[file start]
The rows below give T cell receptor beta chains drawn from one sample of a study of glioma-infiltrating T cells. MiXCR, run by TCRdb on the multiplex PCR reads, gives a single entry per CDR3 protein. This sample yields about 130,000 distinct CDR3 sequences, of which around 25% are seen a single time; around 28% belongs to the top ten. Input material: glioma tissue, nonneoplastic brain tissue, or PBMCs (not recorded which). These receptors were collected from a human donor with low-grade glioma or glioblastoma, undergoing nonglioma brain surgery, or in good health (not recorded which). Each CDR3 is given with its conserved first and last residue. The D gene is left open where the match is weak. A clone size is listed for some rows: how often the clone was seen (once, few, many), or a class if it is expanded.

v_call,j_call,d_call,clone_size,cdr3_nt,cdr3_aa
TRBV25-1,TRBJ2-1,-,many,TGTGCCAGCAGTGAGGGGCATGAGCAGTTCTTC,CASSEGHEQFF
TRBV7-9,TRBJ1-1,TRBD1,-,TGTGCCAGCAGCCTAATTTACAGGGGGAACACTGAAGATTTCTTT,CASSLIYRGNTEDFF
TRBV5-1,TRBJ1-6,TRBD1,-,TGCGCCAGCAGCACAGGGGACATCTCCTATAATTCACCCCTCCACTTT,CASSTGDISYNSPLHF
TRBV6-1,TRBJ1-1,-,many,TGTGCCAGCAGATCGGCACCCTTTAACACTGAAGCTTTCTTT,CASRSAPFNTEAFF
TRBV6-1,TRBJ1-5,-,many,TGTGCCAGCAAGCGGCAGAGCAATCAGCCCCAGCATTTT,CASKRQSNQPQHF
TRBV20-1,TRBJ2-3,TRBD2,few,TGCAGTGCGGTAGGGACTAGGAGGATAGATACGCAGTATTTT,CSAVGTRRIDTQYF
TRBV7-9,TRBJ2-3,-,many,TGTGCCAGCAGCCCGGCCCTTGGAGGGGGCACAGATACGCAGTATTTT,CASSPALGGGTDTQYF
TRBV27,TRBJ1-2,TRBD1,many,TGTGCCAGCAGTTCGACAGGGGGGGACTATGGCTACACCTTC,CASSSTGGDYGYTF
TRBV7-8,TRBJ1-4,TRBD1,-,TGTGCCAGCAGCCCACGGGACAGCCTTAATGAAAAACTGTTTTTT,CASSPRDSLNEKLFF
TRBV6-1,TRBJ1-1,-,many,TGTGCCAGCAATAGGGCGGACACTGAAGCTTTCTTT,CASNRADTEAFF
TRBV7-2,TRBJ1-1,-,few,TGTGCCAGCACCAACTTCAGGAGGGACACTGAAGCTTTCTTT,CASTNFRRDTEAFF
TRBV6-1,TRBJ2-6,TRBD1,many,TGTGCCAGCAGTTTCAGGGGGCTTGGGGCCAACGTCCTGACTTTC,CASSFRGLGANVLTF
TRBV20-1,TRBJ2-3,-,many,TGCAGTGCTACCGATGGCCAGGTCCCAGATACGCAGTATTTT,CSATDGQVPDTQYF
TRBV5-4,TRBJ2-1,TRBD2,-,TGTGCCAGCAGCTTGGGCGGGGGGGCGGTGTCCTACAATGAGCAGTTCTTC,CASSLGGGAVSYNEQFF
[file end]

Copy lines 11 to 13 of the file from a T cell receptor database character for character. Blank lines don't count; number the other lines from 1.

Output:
TRBV7-8,TRBJ1-4,TRBD1,-,TGTGCCAGCAGCCCACGGGACAGCCTTAATGAAAAACTGTTTTTT,CASSPRDSLNEKLFF
TRBV6-1,TRBJ1-1,-,many,TGTGCCAGCAATAGGGCGGACACTGAAGCTTTCTTT,CASNRADTEAFF
TRBV7-2,TRBJ1-1,-,few,TGTGCCAGCACCAACTTCAGGAGGGACACTGAAGCTTTCTTT,CASTNFRRDTEAFF